a number of reports of sightings by very credible witnesses. Many of
these sightings were more than just "lights in the sky"; they affected
aircraft avionics and guidance systems, thus affecting safety of flight.
He became convinced the phenomena could not be understood using
conventional explanations, and more importantly, the phenomena were a
significant potential threat to air safety.
As a result, he and executive director Ted Roe founded an organization in
2001 that focuses on Unidentified Aerial Phenomena (UAP), called the
National Aviation Reporting Center For Aerial Phenomena (NARCAP).
NARCAP defines a UAP as a sighting of an unfamiliar object or light in
the sky. The appearance and/or flight dynamics indicate that the sighting
is not a known or conventional object. The UAP remains unidentified even
after close scrutiny of all available evidence by technically capable
NARCAP's mission is focused on the study of UAP's that pose a potential
threat to the safety of everyone who flys. Reports for the NARCAP
database come from pilots and air traffic controllers.
NARCAP is interested in the source of the phenomena only to the extent
that the understanding contributes to increasing the safety of air
There are many organizations that are interested in other types of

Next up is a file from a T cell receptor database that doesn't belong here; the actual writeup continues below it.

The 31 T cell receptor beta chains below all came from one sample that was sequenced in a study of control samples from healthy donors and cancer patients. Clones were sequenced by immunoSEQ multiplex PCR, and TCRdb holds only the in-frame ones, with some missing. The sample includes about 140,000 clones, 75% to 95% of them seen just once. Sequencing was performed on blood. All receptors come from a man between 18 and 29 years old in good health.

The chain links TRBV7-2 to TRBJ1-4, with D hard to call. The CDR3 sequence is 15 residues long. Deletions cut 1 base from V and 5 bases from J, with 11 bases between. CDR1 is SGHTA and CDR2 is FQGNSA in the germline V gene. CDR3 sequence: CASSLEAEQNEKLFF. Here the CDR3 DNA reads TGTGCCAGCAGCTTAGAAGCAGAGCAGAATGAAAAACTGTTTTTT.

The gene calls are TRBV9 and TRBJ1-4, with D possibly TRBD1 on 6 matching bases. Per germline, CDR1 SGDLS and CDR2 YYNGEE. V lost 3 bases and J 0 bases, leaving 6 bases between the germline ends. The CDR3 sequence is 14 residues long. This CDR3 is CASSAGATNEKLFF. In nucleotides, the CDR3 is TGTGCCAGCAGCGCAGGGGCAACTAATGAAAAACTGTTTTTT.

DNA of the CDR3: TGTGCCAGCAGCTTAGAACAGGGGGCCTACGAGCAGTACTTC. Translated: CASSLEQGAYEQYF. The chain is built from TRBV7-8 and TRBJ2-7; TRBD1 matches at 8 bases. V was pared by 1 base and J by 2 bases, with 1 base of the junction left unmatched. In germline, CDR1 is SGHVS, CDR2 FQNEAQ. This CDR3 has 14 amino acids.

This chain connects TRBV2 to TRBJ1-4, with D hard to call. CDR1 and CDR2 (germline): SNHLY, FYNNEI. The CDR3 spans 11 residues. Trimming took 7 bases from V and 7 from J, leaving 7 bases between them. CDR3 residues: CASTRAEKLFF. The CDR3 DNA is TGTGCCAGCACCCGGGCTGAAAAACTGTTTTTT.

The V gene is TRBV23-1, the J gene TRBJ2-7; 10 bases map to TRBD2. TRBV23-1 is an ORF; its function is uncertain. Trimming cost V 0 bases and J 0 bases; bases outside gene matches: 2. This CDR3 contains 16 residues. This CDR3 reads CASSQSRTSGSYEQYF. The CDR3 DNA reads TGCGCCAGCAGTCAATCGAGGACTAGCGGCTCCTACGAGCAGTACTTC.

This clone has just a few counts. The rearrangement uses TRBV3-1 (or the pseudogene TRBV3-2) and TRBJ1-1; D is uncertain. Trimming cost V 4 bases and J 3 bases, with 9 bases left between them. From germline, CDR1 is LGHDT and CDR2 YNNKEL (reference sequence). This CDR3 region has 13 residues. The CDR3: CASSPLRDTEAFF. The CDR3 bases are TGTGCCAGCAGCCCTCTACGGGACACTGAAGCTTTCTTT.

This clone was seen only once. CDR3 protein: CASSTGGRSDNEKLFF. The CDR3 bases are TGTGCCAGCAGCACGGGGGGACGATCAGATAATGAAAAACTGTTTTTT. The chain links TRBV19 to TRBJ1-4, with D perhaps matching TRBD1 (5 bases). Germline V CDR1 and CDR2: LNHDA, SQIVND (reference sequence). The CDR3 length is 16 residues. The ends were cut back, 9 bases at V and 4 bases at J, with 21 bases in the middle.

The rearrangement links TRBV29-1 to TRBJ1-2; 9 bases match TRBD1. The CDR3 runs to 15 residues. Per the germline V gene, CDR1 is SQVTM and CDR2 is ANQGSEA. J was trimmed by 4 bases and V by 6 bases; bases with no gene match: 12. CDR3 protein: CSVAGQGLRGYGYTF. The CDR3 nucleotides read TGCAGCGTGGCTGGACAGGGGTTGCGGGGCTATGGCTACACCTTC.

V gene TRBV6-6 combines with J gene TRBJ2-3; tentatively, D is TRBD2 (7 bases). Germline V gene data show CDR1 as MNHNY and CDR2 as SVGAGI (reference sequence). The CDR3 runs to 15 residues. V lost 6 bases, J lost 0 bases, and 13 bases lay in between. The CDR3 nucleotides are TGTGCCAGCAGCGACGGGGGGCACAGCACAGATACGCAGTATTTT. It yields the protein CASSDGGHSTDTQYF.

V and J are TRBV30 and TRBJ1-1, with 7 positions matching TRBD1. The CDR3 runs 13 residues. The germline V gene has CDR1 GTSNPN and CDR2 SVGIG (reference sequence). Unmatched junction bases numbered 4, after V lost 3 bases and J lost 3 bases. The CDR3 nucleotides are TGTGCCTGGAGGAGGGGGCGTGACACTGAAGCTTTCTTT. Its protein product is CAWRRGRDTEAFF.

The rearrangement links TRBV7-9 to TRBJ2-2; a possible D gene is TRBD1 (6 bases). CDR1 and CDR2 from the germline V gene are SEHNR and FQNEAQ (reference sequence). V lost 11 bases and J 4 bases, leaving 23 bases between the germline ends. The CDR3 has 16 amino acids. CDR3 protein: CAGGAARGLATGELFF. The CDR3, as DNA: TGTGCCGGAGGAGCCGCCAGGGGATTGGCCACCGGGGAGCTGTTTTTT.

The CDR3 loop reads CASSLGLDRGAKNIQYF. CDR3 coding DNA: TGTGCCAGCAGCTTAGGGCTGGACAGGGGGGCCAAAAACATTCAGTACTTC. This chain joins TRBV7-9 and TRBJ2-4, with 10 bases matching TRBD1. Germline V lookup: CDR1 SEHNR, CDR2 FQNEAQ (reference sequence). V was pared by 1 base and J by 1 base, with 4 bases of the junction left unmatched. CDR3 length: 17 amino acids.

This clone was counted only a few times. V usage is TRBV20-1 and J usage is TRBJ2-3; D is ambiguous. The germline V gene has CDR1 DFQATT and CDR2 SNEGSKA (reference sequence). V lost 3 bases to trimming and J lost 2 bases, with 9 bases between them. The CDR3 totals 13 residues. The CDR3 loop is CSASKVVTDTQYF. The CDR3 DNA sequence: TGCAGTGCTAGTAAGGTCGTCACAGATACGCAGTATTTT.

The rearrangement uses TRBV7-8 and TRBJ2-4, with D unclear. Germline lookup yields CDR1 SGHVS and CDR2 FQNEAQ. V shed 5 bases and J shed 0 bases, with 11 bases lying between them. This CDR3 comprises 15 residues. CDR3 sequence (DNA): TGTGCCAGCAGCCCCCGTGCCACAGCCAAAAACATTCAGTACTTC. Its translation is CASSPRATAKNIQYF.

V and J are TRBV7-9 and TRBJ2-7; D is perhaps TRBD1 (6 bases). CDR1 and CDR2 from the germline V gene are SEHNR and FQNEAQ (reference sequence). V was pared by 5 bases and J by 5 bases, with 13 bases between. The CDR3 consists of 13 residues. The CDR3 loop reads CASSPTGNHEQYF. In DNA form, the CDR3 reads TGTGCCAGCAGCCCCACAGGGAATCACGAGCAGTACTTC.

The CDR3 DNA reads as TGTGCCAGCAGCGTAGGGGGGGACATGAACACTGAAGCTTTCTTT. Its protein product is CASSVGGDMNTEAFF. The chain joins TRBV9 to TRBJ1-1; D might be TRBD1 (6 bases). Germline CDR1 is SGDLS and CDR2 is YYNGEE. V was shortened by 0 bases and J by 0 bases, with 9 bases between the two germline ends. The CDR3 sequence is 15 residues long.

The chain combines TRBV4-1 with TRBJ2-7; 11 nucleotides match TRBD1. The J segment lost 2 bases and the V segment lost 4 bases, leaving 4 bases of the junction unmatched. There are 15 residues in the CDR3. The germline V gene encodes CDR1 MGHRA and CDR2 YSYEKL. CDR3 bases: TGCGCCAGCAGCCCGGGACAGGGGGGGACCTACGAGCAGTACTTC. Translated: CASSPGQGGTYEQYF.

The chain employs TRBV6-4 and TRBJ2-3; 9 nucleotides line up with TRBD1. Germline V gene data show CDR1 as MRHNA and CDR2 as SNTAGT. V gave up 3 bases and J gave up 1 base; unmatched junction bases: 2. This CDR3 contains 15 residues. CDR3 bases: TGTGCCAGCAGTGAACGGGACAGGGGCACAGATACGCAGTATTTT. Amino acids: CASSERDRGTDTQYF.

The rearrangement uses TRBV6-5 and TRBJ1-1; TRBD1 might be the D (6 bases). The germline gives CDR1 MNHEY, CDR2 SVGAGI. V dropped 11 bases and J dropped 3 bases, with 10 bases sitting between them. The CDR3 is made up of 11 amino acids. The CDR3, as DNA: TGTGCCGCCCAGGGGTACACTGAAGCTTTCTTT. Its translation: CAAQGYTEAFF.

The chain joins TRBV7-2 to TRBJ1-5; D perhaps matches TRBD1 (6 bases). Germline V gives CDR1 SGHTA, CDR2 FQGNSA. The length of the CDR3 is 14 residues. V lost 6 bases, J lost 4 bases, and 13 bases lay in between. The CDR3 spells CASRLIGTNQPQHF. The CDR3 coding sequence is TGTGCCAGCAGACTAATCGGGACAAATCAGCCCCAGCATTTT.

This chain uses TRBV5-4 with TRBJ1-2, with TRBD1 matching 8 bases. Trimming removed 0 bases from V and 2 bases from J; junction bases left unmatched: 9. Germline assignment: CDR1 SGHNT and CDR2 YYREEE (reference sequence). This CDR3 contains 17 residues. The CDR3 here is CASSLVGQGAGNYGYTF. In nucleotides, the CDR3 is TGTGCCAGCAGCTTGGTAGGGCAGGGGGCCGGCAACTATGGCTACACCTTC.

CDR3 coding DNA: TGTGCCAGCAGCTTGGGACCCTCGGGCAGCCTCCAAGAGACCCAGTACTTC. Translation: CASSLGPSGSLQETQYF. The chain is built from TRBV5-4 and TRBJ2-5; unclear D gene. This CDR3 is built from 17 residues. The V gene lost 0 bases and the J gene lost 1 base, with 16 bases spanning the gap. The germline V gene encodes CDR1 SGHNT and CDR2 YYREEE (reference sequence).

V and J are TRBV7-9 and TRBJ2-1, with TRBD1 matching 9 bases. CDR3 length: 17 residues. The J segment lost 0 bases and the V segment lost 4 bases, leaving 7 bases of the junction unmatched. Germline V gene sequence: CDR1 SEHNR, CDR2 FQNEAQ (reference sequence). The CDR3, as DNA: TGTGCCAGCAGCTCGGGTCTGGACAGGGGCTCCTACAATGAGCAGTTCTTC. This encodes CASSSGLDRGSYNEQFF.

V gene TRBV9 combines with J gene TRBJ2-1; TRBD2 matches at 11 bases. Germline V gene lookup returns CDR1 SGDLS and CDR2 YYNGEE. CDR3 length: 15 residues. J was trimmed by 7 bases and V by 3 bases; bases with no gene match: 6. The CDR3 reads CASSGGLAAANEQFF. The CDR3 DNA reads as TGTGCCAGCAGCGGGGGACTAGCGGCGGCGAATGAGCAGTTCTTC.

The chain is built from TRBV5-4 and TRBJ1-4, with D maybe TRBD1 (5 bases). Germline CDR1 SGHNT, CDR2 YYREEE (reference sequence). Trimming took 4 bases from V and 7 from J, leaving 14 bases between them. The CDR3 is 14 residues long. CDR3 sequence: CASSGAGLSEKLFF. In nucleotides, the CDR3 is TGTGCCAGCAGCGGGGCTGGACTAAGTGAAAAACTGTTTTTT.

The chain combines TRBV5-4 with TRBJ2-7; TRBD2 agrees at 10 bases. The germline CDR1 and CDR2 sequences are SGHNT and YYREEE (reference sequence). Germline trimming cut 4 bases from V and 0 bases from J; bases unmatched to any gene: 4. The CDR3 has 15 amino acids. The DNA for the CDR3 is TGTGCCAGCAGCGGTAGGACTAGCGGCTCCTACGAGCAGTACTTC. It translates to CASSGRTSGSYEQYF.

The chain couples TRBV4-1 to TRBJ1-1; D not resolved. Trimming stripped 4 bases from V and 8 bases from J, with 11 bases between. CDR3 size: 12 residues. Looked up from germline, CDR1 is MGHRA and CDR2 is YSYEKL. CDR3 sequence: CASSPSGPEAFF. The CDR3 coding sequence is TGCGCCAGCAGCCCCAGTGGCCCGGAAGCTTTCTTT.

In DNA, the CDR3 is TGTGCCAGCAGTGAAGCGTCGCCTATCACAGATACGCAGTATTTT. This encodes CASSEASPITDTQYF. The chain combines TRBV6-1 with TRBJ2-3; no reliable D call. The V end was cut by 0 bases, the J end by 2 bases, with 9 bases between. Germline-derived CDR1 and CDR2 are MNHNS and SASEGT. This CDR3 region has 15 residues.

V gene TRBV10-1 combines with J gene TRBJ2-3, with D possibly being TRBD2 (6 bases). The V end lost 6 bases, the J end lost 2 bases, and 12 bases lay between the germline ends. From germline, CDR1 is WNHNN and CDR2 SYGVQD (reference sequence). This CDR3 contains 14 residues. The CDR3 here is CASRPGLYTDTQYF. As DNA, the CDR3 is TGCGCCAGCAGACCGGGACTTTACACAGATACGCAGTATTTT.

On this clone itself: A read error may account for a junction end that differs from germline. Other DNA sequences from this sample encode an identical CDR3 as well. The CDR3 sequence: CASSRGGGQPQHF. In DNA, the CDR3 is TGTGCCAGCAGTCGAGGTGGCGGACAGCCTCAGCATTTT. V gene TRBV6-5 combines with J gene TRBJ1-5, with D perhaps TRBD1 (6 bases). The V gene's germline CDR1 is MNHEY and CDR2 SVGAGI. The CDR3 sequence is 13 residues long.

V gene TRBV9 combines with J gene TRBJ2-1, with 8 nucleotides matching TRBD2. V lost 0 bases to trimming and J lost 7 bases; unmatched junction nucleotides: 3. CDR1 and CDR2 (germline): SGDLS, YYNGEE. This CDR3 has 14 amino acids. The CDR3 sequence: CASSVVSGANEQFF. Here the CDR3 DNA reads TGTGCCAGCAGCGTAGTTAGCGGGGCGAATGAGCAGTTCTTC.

sightings and aspects; none are devoted exclusively to the safety of air
NARCAP's primary goal is to provide researchers with a source of reliable
data for study, for instance, in quantifying threats to air travel, or
what a pilot can expect from an encounter with a particular type of UAP.
NARCAP has created a reporting system similar to the NASA-administered
Aviation Safety Reporting System (ASRS - http://asrs.arc.nasa.gov/), so
that aviation professionals can anonymously report sightings and
experiences without fear of reprisals against their livelihood. Reports
received by NARCAP go into a database and are publicly accessible for
The NARCAP database contains over 3400 unexplained cases, some of which
go back over 80 years to the 1920's. More than 30 of these cases pre-date
the famous Kenneth Arnold sighting near Mt. Baker, in Washington State,
on June 24, 1947. The newspapers coined the term 'flying saucer' while